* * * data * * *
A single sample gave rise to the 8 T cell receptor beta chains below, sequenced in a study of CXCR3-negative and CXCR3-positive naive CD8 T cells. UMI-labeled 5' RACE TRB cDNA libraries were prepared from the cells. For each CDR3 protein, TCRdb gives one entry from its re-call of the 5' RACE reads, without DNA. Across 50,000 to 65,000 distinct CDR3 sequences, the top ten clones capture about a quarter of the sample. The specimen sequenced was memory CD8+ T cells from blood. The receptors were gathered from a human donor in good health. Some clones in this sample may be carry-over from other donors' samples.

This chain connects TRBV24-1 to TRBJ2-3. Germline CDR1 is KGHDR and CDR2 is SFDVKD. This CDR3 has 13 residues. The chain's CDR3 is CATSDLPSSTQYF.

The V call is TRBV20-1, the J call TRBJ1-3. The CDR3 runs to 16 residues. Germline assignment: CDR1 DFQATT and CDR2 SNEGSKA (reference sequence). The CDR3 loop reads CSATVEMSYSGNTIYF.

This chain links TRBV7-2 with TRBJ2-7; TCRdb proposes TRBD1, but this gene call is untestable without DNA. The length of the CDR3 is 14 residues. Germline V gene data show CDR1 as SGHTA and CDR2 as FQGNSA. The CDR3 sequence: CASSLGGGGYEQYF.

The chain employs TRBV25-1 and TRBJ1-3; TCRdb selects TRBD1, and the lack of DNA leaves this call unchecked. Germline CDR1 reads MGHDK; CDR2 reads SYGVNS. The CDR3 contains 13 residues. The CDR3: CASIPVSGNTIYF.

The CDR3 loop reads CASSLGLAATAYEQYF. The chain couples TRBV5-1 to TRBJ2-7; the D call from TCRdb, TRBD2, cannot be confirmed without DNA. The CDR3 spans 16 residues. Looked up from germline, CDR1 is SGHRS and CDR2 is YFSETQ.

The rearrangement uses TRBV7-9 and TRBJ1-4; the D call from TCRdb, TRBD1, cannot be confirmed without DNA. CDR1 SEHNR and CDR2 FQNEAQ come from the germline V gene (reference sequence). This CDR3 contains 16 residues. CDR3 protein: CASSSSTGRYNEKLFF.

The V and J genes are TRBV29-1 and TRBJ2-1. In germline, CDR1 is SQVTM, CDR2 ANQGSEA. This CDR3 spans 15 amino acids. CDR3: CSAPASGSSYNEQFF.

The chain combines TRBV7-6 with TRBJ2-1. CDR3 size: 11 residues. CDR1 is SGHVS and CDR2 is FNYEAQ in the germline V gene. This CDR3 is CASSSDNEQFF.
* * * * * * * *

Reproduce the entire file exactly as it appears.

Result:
A single sample gave rise to the 8 T cell receptor beta chains below, sequenced in a study of CXCR3-negative and CXCR3-positive naive CD8 T cells. UMI-labeled 5' RACE TRB cDNA libraries were prepared from the cells. For each CDR3 protein, TCRdb gives one entry from its re-call of the 5' RACE reads, without DNA. Across 50,000 to 65,000 distinct CDR3 sequences, the top ten clones capture about a quarter of the sample. The specimen sequenced was memory CD8+ T cells from blood. The receptors were gathered from a human donor in good health. Some clones in this sample may be carry-over from other donors' samples.

This chain connects TRBV24-1 to TRBJ2-3. Germline CDR1 is KGHDR and CDR2 is SFDVKD. This CDR3 has 13 residues. The chain's CDR3 is CATSDLPSSTQYF.

The V call is TRBV20-1, the J call TRBJ1-3. The CDR3 runs to 16 residues. Germline assignment: CDR1 DFQATT and CDR2 SNEGSKA (reference sequence). The CDR3 loop reads CSATVEMSYSGNTIYF.

This chain links TRBV7-2 with TRBJ2-7; TCRdb proposes TRBD1, but this gene call is untestable without DNA. The length of the CDR3 is 14 residues. Germline V gene data show CDR1 as SGHTA and CDR2 as FQGNSA. The CDR3 sequence: CASSLGGGGYEQYF.

The chain employs TRBV25-1 and TRBJ1-3; TCRdb selects TRBD1, and the lack of DNA leaves this call unchecked. Germline CDR1 reads MGHDK; CDR2 reads SYGVNS. The CDR3 contains 13 residues. The CDR3: CASIPVSGNTIYF.

The CDR3 loop reads CASSLGLAATAYEQYF. The chain couples TRBV5-1 to TRBJ2-7; the D call from TCRdb, TRBD2, cannot be confirmed without DNA. The CDR3 spans 16 residues. Looked up from germline, CDR1 is SGHRS and CDR2 is YFSETQ.

The rearrangement uses TRBV7-9 and TRBJ1-4; the D call from TCRdb, TRBD1, cannot be confirmed without DNA. CDR1 SEHNR and CDR2 FQNEAQ come from the germline V gene (reference sequence). This CDR3 contains 16 residues. CDR3 protein: CASSSSTGRYNEKLFF.

The V and J genes are TRBV29-1 and TRBJ2-1. In germline, CDR1 is SQVTM, CDR2 ANQGSEA. This CDR3 spans 15 amino acids. CDR3: CSAPASGSSYNEQFF.

The chain combines TRBV7-6 with TRBJ2-1. CDR3 size: 11 residues. CDR1 is SGHVS and CDR2 is FNYEAQ in the germline V gene. This CDR3 is CASSSDNEQFF.